Een filmscene die met enig recht voor altijd aan de herinnering van Casanova zal zijn vastgekleeft komt uit het eerder genoemde La Nuit de Varennes, het briljante en op bijna alle vlakken perfect uitgevoerde kostuumdrama, waarin in het spoor van de op de vlucht geslagen Lodewijk XIV en zijn gezin – die incognito onderweg zijn naar het buitenland en Koningsgetrouwe militaire troepen – een aantal historische figuren samen komen. Daaronder Thomas Paine, een spick & span vertolking van een nog jeugdige Harvy Keitel, die blinkt van rationalisme en het triomfantelijke gelijk van de Amerikaanse onafhankelijkheid, en voor eigen zaken onderweg is naar Metz. De schrijver en drukker Nicolas-Edme Retif die een journalist avant la lettre is en door nieuwsgierigheid en goede kopij voor zijn legendarische maandkrant Les Nuits de Paris gedreven wordt de vlucht van de koning te volgen. Een hofdame van Marie-Antoinette – een in koele bloei staande Hanna Schygulla – en haar aandoenlijk nichterige kapper, die koning in het geheim volgen, een aristocratische grootindustrieel, een italiaanse operazangeres en haar norsige minnaar en het nodige personeel.

Er ontvouwd zich een roadmovie met postkoetsen die de hedendaagse kijker onbewust doet terugverlangen naar deze wijde wereld van spierkracht en wind die ooit door mensen werd bewoond. Door een verkeersongeluk met een paard maakt De Retif kennis met Giacomo Casanova die, zeventig jaar oud, terug op weg is naar het kasteel Wallenstein in Dux (Bohemen) dat hij enige maanden daarvoor is ontvlucht, om nog een keer rusteloos en zonder doel ¬– behave zich te verwijderen van dat wat achter hem ligt – door zijn geliefde Frankrijk te reizen. Maar hij reist door een wereld die hij niet meer herkent. De revolutie heeft het land lelijk en de mensen ontevreden gemaakt en de koning heeft het volk, door vermomd als een lakei te vluchten, een onweerlegbaar bewijs voor haar minachting gegeven.

De hofdame bekent tijdens een tussenstop dat zij Casanova vroeger aan het hof heeft gezien, toen zij nog een meisje was. “U was mijn eerste liefde,” fluistert zij.
De oude man kijkt haar weemoedig aan. “U bent te laat geboren, en ik te vroeg.”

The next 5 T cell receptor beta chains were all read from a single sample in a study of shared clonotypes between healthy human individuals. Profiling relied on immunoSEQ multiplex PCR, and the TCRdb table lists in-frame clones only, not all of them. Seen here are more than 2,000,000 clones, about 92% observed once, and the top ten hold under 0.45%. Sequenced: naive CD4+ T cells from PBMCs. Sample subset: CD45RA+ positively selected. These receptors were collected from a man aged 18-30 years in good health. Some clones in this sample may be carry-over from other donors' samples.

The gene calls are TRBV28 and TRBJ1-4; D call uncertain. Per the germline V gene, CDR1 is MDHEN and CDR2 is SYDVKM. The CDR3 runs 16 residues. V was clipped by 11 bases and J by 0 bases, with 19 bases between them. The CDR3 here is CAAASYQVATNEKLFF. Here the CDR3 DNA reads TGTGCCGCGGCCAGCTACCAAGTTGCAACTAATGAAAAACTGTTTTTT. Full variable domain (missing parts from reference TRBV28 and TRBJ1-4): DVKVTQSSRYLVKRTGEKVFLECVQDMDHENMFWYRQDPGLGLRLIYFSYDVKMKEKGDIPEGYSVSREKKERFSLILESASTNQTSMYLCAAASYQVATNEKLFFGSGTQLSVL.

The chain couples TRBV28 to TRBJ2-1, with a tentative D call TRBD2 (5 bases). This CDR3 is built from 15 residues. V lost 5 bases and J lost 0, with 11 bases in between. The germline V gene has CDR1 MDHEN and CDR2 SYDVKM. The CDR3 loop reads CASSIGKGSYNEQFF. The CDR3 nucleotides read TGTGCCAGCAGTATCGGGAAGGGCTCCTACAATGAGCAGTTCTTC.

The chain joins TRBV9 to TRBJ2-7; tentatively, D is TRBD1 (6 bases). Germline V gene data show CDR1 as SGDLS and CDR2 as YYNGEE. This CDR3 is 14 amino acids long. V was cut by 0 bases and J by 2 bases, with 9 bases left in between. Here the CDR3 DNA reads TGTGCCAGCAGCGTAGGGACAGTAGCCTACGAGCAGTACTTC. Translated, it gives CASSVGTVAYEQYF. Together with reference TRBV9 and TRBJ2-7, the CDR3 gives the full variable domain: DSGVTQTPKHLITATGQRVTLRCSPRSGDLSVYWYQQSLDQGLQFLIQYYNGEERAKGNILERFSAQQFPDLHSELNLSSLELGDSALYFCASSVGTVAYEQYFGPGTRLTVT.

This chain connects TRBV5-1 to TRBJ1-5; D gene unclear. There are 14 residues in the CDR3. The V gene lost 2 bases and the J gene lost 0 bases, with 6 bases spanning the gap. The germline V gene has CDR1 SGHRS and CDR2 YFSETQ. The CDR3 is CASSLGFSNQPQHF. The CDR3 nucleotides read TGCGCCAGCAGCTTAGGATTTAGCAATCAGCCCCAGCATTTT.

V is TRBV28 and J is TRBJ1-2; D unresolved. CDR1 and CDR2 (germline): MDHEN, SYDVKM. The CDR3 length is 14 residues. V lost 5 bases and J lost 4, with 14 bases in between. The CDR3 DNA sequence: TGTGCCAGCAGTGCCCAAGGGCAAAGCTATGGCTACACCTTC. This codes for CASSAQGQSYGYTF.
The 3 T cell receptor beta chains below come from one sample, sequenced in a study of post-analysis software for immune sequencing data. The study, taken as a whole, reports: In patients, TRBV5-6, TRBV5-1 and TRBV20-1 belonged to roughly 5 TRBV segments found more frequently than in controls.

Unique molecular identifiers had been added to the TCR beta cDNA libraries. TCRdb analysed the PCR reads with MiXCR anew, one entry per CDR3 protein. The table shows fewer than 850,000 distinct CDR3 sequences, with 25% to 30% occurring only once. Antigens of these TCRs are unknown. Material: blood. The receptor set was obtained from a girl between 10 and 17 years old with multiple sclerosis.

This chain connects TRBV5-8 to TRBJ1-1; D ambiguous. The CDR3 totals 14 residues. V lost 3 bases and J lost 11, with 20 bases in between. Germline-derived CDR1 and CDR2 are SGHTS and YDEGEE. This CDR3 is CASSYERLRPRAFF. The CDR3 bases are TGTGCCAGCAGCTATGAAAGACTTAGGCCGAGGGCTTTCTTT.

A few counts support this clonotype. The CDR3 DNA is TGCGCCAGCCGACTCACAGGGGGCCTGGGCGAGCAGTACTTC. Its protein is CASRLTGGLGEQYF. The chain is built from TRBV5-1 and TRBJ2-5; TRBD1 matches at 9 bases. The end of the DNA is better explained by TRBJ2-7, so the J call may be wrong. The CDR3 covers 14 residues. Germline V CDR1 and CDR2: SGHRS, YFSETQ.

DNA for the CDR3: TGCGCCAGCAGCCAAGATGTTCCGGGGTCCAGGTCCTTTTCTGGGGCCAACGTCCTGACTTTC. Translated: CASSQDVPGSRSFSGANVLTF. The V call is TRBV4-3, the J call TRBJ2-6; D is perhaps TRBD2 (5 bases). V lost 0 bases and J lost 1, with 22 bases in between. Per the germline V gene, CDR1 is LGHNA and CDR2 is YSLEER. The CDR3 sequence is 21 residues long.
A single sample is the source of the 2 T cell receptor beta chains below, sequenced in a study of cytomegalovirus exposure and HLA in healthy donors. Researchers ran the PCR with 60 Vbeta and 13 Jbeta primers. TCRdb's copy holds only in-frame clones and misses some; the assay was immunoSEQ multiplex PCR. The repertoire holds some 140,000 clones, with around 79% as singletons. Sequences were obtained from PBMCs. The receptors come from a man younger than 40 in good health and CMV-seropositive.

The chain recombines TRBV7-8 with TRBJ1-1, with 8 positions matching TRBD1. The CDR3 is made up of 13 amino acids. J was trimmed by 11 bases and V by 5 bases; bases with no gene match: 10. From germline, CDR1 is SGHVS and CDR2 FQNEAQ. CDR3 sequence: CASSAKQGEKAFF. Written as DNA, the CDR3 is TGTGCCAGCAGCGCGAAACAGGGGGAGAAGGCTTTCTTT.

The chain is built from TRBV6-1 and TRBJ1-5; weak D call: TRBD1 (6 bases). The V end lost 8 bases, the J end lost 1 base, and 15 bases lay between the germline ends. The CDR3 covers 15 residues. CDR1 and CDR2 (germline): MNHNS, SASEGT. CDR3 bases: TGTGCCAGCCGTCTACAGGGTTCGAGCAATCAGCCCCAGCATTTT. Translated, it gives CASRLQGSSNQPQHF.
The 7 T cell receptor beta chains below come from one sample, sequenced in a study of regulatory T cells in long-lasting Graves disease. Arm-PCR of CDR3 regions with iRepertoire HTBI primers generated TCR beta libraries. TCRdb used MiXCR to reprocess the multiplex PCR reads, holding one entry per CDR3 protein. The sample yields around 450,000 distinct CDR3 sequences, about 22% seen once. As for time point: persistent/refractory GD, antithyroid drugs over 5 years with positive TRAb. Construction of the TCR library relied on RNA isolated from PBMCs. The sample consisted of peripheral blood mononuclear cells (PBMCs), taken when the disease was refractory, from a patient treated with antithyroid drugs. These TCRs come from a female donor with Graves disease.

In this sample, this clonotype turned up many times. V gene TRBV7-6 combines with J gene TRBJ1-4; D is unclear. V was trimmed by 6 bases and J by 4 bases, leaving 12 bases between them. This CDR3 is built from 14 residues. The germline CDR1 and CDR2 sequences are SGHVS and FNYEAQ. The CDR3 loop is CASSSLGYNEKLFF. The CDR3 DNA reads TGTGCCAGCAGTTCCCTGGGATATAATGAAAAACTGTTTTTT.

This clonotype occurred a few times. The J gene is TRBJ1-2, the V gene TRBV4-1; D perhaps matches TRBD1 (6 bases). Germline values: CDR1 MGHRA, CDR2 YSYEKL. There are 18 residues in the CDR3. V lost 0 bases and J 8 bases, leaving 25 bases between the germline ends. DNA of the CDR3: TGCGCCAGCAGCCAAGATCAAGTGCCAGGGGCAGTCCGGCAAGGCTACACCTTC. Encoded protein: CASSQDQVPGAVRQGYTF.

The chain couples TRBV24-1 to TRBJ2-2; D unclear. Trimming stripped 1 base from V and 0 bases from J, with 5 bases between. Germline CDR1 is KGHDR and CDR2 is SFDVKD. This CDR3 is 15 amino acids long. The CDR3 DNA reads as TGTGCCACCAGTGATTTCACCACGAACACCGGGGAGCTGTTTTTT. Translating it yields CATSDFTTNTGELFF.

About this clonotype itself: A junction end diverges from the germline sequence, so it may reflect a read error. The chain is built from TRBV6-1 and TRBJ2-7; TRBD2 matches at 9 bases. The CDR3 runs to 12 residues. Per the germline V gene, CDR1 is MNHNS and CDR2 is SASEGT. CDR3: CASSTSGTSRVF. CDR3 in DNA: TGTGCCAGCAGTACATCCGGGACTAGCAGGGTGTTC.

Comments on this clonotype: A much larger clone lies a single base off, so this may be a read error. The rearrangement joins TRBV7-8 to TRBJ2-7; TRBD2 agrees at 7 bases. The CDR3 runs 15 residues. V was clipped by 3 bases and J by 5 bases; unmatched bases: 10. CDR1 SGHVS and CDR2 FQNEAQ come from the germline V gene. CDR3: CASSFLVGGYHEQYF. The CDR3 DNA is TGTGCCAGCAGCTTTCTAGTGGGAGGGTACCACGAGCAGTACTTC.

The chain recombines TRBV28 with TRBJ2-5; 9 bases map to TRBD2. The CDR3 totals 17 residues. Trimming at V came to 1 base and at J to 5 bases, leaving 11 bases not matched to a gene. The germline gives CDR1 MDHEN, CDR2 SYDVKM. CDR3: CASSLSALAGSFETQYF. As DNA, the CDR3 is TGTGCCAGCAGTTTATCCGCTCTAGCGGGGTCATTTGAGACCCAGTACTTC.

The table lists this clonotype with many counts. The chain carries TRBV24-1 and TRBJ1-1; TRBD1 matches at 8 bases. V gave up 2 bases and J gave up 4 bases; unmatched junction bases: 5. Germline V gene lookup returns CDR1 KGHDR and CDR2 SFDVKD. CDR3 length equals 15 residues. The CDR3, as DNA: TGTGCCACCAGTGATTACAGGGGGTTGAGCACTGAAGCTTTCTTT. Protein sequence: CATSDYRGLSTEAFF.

Met een klein gebaar haalt hij zijn schouder op.
“Als wij ons straks weer bij de rest voegen zullen ze denken dat ons gesprek van amoreuze aard was,” zegt de hofdame met droeve koketterie.
Casanova, stram als in de houding en met plechtige ernst: “Dat was het ook voor mij.”

Zoals hij van vrouwen hield, zo hield hij ook van Frankrijk. Als een vanzelfsprekend verlengstuk van zijn eigen persoonlijkheid. Rijk, gelukkig, vrolijk, potent en binnen haar eigen grenzen oneindig. Na zijn vlucht uit de Piombi zette Casanova bijna onmiddelijk koers naar Parijs, het licht van de wereld in die tijd. Binnen een jaar zou hij er miljonair zijn en vertrouweling van hoogggeplaatsten aan het Franse hof. Welke zeventigjarige die in melancholie terugkijkt op zijn leven waarin hij met niets begon zou geen goede herinneringen overhouden aan het land waarin hem al dat fortuin ten deel is gevallen? Een fortuin overigens dat hij binnen enkele jaren weer geheel zou verliezen door dezelfde levensstijl als waarmee hij het verworven had. Als geen ander belichaamd hij de wereld die met de uiteindelijke aanhouding van het Koninklijk gezin in Varennes, tot stilstand komt. Een wereld van toevallige rijkdom, ver doorgevoerde vormelijkheid en liefdadigheid bij gebrek aan rechtvaardigheid, snakkend naar verstrooing voor wie zich de verveling kon permitteren. Een door God zelf gesanctioneerde, neo-liberale natte droom waarin voor een ongebonden man met ideeen, talent, gevoel voor theater en een grote mate van doortastendheid meer te vinden was dan in een wereld die in alles streefde naar gelijkheid. De ondergang van die wereld loopt parallel aan de ondergang van zijn fysieke leven waar een revolutie van de dood onder de organen en gewrichten sluimerde waarvoor de rusteloze geest, zoals de Franse koning voor zijn volk, tegen beter weten in op de vlucht was geslagen.